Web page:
- W. Boerjan, J. Ralph, and M. Baucher, “Lignin biosynthesis,” Annual Review of Plant Biology, vol. 54, pp. 519–546, 2003.
- R. Vanholme, K. Morreel, C. Darrah et al., “Metabolic engineering of novel lignin in biomass crops,” New Phytologist, vol. 196, pp. 978–1000, 2012.
- A. R. Soares, M. L. L. Ferrarese, R. C. Siqueira, F. M. L. Z. Böhm, and O. Ferrarese-Filho, “L-DOPA increases lignification associated with Glycine max root growth-inhibition,” Journal of Chemical Ecology, vol. 33, no. 2, pp. 265–275, 2007.
- M. L. L. Ferrarese, J. D. Rodrigues, and O. Ferrarese-Filho, “Phenylalanine ammonia-lyase activity in soybean roots extract measured by reverse-phase high performance liquid chromatography,” Plant Biology, vol. 2, no. 2, pp. 152–153, 2000.
- W. Khan, B. Prithiviraj, and D. L. Smith, “Chitosan and chitin oligomers increase phenylalanine ammonia-lyase and tyrosine ammonia-lyase activities in soybean leaves,” Journal of Plant Physiology, vol. 160, no. 8, pp. 859–863, 2003.
- W. D. dos Santos, M. L. L. Ferrarese, A. Finger, A. C. N. Teixeira, and O. Ferrarese-Filho, “Lignification and related enzymes in Glycine max root growth-inhibition by ferulic acid,” Journal of Chemical Ecology, vol. 30, no. 6, pp. 1203–1212, 2004.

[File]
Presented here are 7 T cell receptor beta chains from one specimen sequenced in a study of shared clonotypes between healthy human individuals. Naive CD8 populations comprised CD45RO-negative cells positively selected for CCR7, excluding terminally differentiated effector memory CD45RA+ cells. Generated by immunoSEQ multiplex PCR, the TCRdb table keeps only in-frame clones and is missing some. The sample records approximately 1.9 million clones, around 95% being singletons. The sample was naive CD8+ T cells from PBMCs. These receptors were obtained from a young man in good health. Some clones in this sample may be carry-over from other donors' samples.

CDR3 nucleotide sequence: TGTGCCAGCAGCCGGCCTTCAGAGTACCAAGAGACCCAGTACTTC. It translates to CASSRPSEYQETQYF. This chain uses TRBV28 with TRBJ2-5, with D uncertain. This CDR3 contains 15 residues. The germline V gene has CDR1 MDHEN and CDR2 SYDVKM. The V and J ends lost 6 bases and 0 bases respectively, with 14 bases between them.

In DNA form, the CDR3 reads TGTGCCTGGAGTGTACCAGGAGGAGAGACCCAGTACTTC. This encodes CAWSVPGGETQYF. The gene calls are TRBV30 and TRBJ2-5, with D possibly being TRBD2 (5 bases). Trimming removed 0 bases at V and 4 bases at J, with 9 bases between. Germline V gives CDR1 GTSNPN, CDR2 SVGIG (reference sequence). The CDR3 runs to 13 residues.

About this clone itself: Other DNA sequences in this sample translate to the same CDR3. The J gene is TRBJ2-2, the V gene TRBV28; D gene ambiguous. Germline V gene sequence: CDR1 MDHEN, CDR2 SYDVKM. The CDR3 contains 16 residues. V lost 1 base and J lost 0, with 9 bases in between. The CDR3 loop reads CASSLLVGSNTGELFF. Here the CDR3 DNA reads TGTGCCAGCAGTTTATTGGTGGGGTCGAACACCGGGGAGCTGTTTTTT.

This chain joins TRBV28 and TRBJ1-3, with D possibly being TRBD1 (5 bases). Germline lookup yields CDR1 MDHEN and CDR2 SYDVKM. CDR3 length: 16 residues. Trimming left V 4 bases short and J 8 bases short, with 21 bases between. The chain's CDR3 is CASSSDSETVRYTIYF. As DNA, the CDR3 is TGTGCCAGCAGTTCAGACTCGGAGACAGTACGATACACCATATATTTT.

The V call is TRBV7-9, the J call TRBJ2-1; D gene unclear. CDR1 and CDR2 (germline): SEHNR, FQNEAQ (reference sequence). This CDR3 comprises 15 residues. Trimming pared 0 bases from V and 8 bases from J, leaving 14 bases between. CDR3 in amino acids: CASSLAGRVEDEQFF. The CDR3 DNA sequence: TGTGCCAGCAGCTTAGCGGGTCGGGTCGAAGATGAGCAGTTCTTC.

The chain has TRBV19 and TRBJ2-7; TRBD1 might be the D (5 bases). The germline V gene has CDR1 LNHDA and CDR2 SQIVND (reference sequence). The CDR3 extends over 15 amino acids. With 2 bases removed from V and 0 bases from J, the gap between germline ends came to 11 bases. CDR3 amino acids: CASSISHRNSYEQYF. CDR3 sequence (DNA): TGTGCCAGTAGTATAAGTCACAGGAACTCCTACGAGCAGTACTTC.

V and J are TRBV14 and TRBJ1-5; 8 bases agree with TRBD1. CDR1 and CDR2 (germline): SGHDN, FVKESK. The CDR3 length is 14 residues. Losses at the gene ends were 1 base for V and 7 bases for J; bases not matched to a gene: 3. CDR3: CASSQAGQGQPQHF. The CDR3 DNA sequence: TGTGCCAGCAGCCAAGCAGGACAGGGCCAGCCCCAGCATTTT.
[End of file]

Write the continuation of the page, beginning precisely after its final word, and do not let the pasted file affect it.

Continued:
- S. Moore, D. H. Spackman, and W. H. Stein, “Chromatography of amino acid on sulfonated polystyrene resins,” Analytical Chemistry, vol. 30, no. 7, pp. 1185–1190, 1958.
- M. L. L. Ferrarese, A. Zottis, and O. Ferrarese-Filho, “Protein-free lignin quantification in soybean (Glycine max) roots,” Biologia, vol. 57, no. 4, pp. 541–543, 2002.
- R. D. Hatfield, J. Grabber, J. Ralph, and K. Brei, “Using the acetyl bromide assay to determine lignin concentrations in herbaceous plants: some cautionary notes,” Journal of Agricultural and Food Chemistry, vol. 47, no. 2, pp. 628–632, 1999.
- M. Hachinohe, Y. Sunohara, and H. Matsumoto, “Absorption, translocation and metabolism of L-DOPA in barnyardgrass and lettuce: their involvement in species-selective phytotoxic action,” Plant Growth Regulation, vol. 43, no. 3, pp. 237–243, 2004.
- A. R. Soares, M. L. L. Ferrarese, R. C. Siqueira-Soares, R. Marchiosi, A. Finger-Teixeira, and O. Ferrarese-Filho, “The allelochemical L-DOPA increases melanin production and reduces reactive oxygen species in soybean roots,” Journal of Chemical Ecology, vol. 37, no. 8, pp. 891–898, 2011.
- M. N. Mushtaq, Y. Sunohara, and H. Matsumoto, “Bioactive L-DOPA induced quinoprotein formation to inhibit root growth of cucumber seedlings,” Journal of Pesticide Science, vol. 38, pp. 68–73, 2013.
- S. Rama Devi and M. N. V. Prasad, “Ferulic acid mediated changes in oxidative enzymes of maize seedlings: implications in growth,” Biologia Plantarum, vol. 38, no. 3, pp. 387–395, 1996.